(Warning: I will be writing about nasty bugs and writhy reptiles today so if you have a psychopathic aversion you may not want to read further.) Once upon a time, long long ago, I worked for a television station in Phoenix. One of our news photographers, a big broad-shouldered guy, used to love to discover tarantulas when he was out on a story in the desert. He would pick these big hairy creatures up, put them in a box and bring them back to show around the newsroom. "Show around the newsroom" would usually mean: tap someone on the back and then hold the box right in front of their face as they turned around. Shrieks and profanity would fill the air, depending on the victim of such a stunt. At one time I shared an office with a weatherman, equally affected by these types of practical jokes. He will remain nameless but those of you who knew him "back then" will probably recognize him by his habit of wearing t-shirts with the names of various charitable organizations on them to plug their latest do-gooderism on his weathercasts. One day a friend of his stopped in to see him and offer a co-host for his nightly forecast, a damned boa constrictor. The weatherman and his guest enjoyed my ashen face and demonstrable fear as I sidled along the wall to get out of the office until guest and snake had left the property. I have a horrible fear of snakes of any kind. When SWMBO and I lived in Phoenix years ago a swarm of black widow spiders made their homes right outside our back door. You rarely saw them in the daylight but at night you could turn them up by the dozens by shining a flashlight around the entrance. Needless to say, once we discovered them, we didn't use that entrance to the house at nighttime. When we moved to Mexico, we would find the occasional scorpion in a wash basin in the morning. We learned to quickly do away with them. A friend came to visit once and, sure enough, a scorpion was in his basin in the morning. He came to us, somewhat white-faced, and said "there's a scorpion in my wash basin." We reacted too nonchalantly, I see now, and went to crush the little bugger in a paper towel and toss him away. Those Mexican scorpions were tiny and we have since learned that the smaller they are the more deadly they are. SWMBO was stung by one in bed one night. I got rid of the bug but her arm was both getting numb and hurting and we had to scramble to find out what to do next. One of our books on Mexico advised holding the scorpions body on the spot where she had been stung to somehow take up the poison. SWMBO did not take kindly to that cure and a call to a doctor resulted in her taking a dose of Benadryl and her experience with her mother resulted in her putting a baking soda poultice on the spot to coax out the venom. Both of those apparently worked as the effects soon went away. Oh, and one of our books advised remaining calm! Sure. Safely back in the confines of the United States, I discovered a scorpion in our bathtub a couple of months ago. I crushed him with something or other and then flushed him down the toilet. I reported my wildlife adventure to SWMBO and she said, "Oh, great, now we'll have to keep an eye out for the other one. They always travel in pairs, you know." I didn't know but I'd been searching ever since with no luck. We reasoned the other one had gotten away outside somehow. That was until yesterday. I was sorting through a large stack of LP record albums and, all of a sudden, a rather large scorpion scurried out. I did my best to dispatch him and flushed his remains. Then I reported this proudly to my shuddery wife. Oh, I forgot one other story. At one time we lived in a small apartment in a row of them in a rural area. One night we heard a ruckus outside and I opened the front door to discover a pretty good-sized rattlesnake curled up between our door and our neighbor's door. She had come home at night and found him. Another neighbor, who used to wear a lot of camouflage clothing and carried a gun or two and liked to go out rough camping with another friend who also always wore a pistol strapped to his hip, came out with the friend from his apartment. I assumed one or the other of them would shoot this dangerous invader who had been looking for a warm place to sleep on the sidewalk. But no! Armed to the teeth though they were, they used a couple of brooms to shuffle the snake down about 50 yards or so to the edge of a ravine where they escorted him off to the wilds to live on. I couldn't believe it. But then. This entire post was prompted by one today by the Chubby Chatterbox (read it here) in which his wife discovered a spider that she described as large enough to saddle and ride directly above their front door. CC was ordered to get rid of it and he says his first thought was to capture it painlessly and set it loose to spin its web in his front yard. Quite obviously he must be a relative, at least philosophically, of my two snake handlers.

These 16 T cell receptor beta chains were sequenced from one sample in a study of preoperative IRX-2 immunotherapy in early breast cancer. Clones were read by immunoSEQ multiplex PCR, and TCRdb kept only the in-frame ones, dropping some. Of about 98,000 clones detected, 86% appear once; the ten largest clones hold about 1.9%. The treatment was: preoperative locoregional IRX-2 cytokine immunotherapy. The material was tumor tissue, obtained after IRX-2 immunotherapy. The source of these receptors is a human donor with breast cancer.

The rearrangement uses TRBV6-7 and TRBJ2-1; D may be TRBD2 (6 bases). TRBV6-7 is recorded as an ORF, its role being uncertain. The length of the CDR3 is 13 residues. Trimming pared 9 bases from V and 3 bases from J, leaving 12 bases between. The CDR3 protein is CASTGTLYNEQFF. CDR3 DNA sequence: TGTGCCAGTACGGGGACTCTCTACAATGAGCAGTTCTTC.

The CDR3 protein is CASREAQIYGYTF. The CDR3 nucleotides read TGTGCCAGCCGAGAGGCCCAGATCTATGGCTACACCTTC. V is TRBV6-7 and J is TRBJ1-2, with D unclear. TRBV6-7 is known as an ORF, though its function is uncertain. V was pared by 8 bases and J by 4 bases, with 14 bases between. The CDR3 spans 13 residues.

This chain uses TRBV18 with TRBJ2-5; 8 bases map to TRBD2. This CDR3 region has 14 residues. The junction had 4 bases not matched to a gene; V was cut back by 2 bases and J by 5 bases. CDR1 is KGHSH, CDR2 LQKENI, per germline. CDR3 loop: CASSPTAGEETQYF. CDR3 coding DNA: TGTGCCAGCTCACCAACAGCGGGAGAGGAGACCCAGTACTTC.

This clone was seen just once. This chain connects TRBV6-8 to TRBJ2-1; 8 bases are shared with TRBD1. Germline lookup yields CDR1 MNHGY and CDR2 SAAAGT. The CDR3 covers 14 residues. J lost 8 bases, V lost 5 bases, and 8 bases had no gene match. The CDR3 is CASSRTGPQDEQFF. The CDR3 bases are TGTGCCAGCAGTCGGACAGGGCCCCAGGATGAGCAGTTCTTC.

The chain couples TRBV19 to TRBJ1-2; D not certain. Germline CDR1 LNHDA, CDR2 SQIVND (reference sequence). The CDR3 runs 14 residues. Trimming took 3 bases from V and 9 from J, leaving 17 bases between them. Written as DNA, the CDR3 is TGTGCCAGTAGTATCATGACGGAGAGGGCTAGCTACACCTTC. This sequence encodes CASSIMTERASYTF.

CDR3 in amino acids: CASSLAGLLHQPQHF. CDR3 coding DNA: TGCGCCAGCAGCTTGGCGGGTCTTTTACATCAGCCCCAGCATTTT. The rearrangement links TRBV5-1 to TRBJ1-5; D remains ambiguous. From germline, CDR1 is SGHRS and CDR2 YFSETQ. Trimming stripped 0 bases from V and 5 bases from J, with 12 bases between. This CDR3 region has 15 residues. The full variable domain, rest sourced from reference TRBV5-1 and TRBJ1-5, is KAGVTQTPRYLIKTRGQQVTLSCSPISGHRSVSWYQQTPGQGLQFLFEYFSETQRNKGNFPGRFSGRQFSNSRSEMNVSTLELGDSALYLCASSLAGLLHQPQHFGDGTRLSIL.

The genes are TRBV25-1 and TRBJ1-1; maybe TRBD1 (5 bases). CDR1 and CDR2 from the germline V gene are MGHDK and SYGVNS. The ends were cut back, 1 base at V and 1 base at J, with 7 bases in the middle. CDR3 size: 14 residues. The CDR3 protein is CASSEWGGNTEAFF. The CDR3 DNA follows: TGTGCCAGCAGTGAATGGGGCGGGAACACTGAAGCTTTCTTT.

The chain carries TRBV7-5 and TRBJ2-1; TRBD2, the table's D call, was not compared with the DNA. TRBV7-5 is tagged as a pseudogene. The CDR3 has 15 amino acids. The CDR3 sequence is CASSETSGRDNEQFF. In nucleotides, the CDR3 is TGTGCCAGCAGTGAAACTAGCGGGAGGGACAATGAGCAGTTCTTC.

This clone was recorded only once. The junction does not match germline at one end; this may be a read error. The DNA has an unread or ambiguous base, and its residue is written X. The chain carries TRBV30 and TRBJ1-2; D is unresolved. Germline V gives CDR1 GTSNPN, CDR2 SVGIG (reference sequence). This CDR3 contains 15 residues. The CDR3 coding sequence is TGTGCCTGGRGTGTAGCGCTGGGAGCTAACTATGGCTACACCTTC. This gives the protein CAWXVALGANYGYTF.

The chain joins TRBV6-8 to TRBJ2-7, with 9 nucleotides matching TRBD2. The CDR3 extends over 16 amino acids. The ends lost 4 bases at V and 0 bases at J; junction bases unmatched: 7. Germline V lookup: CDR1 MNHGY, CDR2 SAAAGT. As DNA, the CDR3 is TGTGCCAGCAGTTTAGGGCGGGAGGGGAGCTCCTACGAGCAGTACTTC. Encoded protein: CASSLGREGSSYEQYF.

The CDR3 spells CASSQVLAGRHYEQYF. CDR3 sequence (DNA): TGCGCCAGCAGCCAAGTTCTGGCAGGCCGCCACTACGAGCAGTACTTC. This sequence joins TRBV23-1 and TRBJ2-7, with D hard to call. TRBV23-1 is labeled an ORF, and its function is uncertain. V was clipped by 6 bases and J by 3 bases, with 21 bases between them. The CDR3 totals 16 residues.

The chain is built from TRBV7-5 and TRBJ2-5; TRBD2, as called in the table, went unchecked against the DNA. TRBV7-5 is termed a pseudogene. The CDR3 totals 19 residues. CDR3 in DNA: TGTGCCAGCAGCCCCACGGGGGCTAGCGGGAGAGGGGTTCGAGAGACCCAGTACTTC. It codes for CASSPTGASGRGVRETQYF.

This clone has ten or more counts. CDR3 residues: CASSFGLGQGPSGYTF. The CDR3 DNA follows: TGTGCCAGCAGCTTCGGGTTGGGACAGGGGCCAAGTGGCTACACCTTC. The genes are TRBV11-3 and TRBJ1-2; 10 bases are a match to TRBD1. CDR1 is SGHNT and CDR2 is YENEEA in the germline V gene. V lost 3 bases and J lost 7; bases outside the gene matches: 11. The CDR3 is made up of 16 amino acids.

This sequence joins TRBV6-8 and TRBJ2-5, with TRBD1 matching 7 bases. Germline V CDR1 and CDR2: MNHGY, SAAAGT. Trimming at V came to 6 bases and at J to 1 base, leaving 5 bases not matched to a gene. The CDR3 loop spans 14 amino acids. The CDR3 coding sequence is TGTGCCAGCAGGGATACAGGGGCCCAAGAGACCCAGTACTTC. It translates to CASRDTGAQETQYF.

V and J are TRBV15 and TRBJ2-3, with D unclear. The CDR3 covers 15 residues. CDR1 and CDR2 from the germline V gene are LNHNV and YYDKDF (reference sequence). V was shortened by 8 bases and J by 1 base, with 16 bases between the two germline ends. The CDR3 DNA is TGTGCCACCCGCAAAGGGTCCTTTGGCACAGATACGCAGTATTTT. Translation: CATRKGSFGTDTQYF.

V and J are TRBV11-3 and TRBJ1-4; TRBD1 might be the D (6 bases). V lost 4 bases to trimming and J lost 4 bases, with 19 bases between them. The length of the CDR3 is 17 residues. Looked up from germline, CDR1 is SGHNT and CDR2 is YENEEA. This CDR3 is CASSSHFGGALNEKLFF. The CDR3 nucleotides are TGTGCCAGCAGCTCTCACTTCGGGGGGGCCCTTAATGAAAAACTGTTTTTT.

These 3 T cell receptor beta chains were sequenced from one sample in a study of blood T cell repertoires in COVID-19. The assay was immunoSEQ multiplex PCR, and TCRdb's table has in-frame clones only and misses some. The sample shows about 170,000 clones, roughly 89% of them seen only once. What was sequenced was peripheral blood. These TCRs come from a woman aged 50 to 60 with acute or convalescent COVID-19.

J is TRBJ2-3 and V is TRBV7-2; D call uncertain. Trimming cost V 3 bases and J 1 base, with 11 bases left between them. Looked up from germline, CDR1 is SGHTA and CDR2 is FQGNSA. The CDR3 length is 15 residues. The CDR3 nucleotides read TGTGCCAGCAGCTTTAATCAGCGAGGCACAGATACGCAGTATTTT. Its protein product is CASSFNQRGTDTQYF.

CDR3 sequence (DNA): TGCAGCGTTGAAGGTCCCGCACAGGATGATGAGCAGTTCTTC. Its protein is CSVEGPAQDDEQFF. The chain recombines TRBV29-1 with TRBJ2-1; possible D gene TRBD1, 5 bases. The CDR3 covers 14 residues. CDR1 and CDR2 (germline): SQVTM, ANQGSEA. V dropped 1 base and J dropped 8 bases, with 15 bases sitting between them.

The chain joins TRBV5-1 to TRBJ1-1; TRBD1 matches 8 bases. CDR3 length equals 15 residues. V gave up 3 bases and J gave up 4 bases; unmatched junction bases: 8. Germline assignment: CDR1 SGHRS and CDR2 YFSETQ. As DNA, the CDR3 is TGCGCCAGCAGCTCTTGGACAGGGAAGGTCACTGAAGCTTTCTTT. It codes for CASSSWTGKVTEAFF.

This is one our cat Muggles' favorite positions, straddling the couch cushion with a leg or two on either side as if she knows something we don't: that there might be an earthquake at any minute. As far as we know there never has been one but she's ready, anyway.
There are two ways to enter or leave the property which houses our residence. One of them involves crossing 4 speed bumps, the other way involves crossing 13 speed bumps. Quite obviously we prefer the first route even though the second takes one through the resort area of the property and is much more beautiful. I took that route this morning on an errand run and discovered this splendiferous front yard display of bougainvillea.
Beautifully landscaped with the prickly pear and small barrel cactus. And no grass to mow!
The flowering plant is at its peak right now and can be seen all over the city in several colors. The two plants in our back yard are the same color.
The tiny white flowers are overwhelmed by the brightly colored bracts.
But with the colors, which can range between magenta, purple, white, yellow, orange, pink, and red, it is a glorious addition to our desert winters.
In spite of much clamour and fan worship, the Arizona Diamondbacks' Paul Goldschmidt did NOT win the National League Most Valuable Player Award today. He WAS second but he was far behind the eventual winner, someone named Andrew McCutchen of the Pittsburgh Pirates. But he was the highest ranked Diamondback so far. Matt Williams and Luis Gonzalez each finished third in their careers. So it goes. In other news, we went to Food City today and found green onions (scallions) at 3 bunches for a dollar. Our nearest big market store sells them at about a dollar apiece. Food City is a chain of grocery stores aimed at the Mexican community. The announcements over the store loudspeaker are in very rapid (to my untrained ear) Spanish. The specials are Hispanic-oriented. The selection of spices is beyond compare. And the prices are great. We are fortunate to have a couple of their stores nearby. SWMBO is fixing us burgers right now as we take a break from a great movie "Ladies in Lavender", starring Judy Dench and Maggie Smith. This is a great Thursday night.